SEMICON West 2013 included a robust set of technical and marketing presentations on the general theme of developing new semiconductor devices in the session “Lab to Fab: From R&D to High Volume Manufacturing” held 1:30-3:30PM on July 9. Ably moderated by Paula Doe, the session included presentations on modeling, experimenting, and prototyping new materials and structures such that they can profitably moved into high-volume manufacturing (HVM). Two of the presentations that described not just technologies but new fundamental methodologies for R&D came from Coventor and Intermolecular, small innovative companies based in Silicon Valley.
Dr. David Fried, CTO of Coventor, presented how the company’s “SEMulator3D” software modeling product based on “voxels” allows for advanced physics-based modeling of unit-processes, integrated-processes, device structures, and even device electrical parameters. The modeling starts with unit-processes such as depositions, etches, and epitaxial growth at the nanometer-scale. However, unlike TCAD and other device models, this software can also extend across length scales to provide full-wafer maps of physical parameters.
Fried explained how the model is built on data extracted from publicly available leading device information, such as the cross-section SEMs in Intel’s seminal IEDM paper on 22nm finFETs. The model is “behavioral” since it can predict the effects of changes in dynamic process conditions, and can therefore be used to do “virtual fabrication” of targeted devices. “You can do some interesting explorations,” explained Fried, “like what if you had a defect on a fin that was used to grow an epi-layer?” He showed how the complex interactions of different growth rates in different crystalline directions on 3D structures could be predicted by the software, and that the predicted structural shifts appear to match the SEM cross-sections shown in the literature.
This modeling software can thus be used as a “virtual metrology” tool that can mimic real in-fab metrology. It can replace slow out-of-fab destructive characterization, and can provide local virtual measurements of structural parameters. It can be used to study the effects of incoming geometric parameters as well as process variations on the final structure. For example, the Cu cross-section area of a BEOL interconnect layer can be predicted, in contrast to unit-process models/controls that merely create wafer-uniformity-maps of Etch, Cu-barrier/seed PVD, Cu-ECD, Cu-CMP, and other process steps.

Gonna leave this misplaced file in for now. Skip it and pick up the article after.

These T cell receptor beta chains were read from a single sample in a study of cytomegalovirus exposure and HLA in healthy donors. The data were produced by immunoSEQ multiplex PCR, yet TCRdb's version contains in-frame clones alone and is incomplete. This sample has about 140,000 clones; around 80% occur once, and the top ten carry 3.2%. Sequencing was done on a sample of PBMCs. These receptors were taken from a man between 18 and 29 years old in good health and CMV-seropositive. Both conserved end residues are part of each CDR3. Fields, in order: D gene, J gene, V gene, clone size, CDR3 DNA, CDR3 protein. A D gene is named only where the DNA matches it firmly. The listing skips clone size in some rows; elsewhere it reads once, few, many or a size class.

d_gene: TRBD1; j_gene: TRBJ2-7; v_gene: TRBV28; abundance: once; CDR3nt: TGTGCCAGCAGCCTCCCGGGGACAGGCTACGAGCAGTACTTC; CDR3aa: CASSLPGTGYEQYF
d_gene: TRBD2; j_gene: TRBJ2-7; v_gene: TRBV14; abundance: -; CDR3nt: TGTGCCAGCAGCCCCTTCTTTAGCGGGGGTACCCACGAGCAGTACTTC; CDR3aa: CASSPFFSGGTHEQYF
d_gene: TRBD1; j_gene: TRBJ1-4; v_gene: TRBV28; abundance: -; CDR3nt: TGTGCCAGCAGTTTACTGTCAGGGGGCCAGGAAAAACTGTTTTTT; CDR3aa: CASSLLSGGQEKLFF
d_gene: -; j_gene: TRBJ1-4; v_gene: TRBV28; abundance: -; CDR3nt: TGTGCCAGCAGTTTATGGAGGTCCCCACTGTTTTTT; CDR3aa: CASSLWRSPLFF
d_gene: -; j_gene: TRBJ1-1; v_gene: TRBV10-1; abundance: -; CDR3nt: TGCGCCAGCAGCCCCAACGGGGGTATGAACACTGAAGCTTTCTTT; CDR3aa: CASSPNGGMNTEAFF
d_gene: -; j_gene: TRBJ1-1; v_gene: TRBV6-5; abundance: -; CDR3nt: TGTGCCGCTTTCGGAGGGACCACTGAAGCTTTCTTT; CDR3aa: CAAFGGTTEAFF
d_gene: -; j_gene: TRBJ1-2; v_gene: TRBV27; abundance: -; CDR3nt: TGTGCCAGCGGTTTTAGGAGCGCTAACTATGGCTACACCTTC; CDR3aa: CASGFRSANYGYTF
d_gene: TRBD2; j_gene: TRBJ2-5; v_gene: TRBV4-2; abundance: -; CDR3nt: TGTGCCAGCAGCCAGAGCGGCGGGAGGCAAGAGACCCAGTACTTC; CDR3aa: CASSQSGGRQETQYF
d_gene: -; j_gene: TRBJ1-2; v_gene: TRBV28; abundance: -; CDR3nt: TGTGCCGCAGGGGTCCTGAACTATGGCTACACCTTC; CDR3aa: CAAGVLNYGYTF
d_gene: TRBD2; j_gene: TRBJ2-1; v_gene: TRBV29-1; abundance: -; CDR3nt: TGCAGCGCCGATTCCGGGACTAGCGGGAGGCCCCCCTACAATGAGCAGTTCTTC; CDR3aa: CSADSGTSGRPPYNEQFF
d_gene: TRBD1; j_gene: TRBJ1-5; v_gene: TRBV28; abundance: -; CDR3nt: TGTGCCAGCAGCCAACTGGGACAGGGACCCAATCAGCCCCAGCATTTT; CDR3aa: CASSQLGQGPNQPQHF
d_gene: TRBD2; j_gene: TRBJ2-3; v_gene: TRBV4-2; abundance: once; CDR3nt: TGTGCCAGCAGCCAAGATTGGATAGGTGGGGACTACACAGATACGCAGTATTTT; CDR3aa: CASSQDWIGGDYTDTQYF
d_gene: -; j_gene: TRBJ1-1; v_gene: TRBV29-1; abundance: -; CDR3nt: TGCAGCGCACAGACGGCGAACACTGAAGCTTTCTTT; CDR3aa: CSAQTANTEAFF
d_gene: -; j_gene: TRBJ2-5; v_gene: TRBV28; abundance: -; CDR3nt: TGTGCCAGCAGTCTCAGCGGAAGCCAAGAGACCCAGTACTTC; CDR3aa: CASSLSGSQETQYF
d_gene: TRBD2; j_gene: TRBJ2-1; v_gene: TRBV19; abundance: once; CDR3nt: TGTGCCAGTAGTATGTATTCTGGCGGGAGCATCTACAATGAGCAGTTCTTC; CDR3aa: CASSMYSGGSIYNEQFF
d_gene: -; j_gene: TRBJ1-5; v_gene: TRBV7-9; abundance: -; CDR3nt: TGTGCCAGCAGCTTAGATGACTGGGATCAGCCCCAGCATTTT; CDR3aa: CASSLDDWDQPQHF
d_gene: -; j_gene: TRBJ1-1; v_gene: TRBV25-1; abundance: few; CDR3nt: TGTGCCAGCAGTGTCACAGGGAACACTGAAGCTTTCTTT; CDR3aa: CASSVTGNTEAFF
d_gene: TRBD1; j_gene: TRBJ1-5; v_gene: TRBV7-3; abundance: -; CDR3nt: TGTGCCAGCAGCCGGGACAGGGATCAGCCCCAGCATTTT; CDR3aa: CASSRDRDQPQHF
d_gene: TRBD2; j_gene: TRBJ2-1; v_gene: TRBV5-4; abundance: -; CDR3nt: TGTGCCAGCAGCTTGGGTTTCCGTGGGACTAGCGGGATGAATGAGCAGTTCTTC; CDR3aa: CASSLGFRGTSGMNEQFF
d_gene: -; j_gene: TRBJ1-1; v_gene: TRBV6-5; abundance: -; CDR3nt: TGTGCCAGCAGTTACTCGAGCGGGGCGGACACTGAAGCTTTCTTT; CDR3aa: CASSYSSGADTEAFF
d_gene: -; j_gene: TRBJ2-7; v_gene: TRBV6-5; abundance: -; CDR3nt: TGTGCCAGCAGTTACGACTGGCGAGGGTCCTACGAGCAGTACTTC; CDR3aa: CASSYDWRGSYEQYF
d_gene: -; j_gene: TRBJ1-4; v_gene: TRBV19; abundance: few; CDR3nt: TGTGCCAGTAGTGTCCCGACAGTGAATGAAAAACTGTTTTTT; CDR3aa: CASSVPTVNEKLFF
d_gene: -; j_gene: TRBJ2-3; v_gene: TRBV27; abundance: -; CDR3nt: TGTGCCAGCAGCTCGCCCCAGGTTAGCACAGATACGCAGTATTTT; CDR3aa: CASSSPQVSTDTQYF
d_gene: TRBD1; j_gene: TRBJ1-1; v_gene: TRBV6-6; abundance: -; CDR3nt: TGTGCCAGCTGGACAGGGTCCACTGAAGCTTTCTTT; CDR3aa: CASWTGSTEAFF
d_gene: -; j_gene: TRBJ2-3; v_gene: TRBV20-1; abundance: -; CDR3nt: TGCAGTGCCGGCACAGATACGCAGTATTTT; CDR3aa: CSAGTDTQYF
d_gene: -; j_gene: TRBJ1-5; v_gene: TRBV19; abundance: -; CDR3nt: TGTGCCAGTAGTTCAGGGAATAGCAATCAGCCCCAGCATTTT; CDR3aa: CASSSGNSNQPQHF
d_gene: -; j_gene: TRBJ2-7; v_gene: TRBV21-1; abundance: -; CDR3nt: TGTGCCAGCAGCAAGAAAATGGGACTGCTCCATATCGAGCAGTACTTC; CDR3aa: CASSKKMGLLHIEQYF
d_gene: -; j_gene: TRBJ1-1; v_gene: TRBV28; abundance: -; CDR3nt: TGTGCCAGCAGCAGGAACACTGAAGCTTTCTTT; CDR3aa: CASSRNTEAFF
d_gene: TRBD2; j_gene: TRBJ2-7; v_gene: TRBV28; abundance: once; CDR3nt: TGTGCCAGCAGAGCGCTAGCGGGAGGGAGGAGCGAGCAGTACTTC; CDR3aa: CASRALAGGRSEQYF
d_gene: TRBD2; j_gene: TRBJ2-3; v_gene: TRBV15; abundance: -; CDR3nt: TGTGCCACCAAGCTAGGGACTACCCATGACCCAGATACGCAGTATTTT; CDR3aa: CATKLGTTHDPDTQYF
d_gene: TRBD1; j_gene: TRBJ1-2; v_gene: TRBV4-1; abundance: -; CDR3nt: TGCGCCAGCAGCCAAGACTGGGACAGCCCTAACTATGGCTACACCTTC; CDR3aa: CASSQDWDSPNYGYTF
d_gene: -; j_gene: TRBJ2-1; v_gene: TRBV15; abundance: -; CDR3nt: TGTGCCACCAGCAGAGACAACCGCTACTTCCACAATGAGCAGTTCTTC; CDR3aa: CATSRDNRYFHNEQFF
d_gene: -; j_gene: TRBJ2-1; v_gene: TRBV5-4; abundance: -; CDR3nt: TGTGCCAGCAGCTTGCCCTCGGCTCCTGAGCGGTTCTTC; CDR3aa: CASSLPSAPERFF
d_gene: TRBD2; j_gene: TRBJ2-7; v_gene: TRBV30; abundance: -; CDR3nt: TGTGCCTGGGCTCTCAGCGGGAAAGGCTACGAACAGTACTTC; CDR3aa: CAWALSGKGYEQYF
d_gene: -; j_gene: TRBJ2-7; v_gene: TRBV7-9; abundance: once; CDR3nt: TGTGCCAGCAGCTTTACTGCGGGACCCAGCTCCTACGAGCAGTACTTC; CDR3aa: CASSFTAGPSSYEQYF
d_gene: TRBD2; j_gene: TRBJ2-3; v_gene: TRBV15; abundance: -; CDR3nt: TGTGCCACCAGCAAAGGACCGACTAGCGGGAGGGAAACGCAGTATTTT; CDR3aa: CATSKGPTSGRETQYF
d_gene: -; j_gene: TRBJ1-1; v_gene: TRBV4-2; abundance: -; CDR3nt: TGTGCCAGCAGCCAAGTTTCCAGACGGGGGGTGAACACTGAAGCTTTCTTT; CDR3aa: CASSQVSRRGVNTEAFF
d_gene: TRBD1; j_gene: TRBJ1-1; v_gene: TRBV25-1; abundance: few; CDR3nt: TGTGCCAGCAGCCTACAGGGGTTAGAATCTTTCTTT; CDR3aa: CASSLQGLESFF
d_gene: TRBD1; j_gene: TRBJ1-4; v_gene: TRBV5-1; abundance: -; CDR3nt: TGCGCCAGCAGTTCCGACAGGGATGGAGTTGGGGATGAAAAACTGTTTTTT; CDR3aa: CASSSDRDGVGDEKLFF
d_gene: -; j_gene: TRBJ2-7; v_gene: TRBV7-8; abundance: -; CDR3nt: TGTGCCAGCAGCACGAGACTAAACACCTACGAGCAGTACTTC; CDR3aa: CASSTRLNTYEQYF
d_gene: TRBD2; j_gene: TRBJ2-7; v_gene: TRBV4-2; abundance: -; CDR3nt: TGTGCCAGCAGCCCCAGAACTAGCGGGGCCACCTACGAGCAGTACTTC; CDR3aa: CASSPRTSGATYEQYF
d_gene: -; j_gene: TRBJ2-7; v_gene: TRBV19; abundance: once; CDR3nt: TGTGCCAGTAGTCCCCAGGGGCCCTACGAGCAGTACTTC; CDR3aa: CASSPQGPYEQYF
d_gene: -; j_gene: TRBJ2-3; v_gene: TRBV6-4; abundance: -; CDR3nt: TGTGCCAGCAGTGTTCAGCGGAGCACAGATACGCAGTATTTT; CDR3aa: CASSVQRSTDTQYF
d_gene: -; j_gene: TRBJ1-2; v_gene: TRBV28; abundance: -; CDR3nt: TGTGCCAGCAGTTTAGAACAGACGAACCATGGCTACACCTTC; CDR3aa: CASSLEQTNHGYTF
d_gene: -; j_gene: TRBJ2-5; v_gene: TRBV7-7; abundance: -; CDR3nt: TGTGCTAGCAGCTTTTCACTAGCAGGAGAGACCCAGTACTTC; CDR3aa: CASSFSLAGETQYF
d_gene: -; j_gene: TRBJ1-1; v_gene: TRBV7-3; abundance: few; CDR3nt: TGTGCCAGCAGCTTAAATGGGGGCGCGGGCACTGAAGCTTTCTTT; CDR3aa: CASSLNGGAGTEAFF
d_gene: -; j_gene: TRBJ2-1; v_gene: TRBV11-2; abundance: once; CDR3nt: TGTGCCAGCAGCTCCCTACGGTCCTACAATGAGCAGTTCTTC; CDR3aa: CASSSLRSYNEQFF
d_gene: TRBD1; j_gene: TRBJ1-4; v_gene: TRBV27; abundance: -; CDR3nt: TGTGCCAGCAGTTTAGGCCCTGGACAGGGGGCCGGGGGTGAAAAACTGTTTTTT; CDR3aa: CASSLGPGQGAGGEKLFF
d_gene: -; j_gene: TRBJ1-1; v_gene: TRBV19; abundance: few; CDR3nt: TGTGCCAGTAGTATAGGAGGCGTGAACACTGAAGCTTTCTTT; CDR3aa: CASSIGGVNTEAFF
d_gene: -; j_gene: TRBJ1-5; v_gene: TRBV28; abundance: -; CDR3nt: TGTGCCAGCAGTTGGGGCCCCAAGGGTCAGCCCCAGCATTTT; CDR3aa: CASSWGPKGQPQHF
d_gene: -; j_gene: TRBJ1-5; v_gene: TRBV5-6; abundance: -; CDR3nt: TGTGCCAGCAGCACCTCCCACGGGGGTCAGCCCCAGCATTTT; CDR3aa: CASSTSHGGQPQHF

Dr. Raj Jammy, Sr. VP & GM Semiconductor Group, Intermolecular, Inc.—most recently a SEMATECH VP—discussed the need for new ways of doing R&D now that the integration of new materials dominates device enhancements. As semiconductor technology has evolved to smaller and smaller device geometries, the number of new materials used on CMOS chips continues to increase. Consequently, the cost of discovering and integrating new materials into complex devices structures continues to increase.
New materials are needed for 3D FinFETs (alternate-channel materials), 3D Flash Memories and ReRAM (storage cells), and 3D packaging (through-silicon vias and through-mold vias), and all use complex processes with unpredictable interactions. Developing and optimizing these new materials leads to high costs for R&D and even higher costs to integrate into HVM.
Intermolecular has created High Productivity Combinatorial (HPC™) tools for PVD, CVD, ALD, and wet-processing steps that allow for multiple site-isolated experiments to be done on a single 300mm wafer. When combined with throughput-match characterization tools using an automated database into what the company terms an application-specific “HPC workflow,” everything from an initial design-of-experiments (DOE) to full HVM integration can be done in 3-6 months instead of the 3-5 years needed by conventional R&D approaches.
HPC workflows can accelerate R&D in the early stages of materials exploration such that an entire cycle-of-learning can occur in just 4 hours. HPC workflows can also be used with short-loop flows through a customer’s fab to allow for a 3-4 week cycle-of-learning.
As an example of this methodology’s ability to accelerate learning, Jammy showed how hundreds of experimental parameters had to be explored in developing a germanium (Ge) MOS cap for CMOS integration. Variations in the substrate, surface cleaning, High-K stack, metal electrode, and post-treatment all play significant roles in determining the final device parameters. All these factors had to be co-optimized iteratively, and the project was accomplished in <3 months.
IMI started in 2004 with SanDisk and ATMI, and has since added Guardian Corp., Toshiba, IBM, First Solar, GlobalFoundries, Epistar, Micron as customers.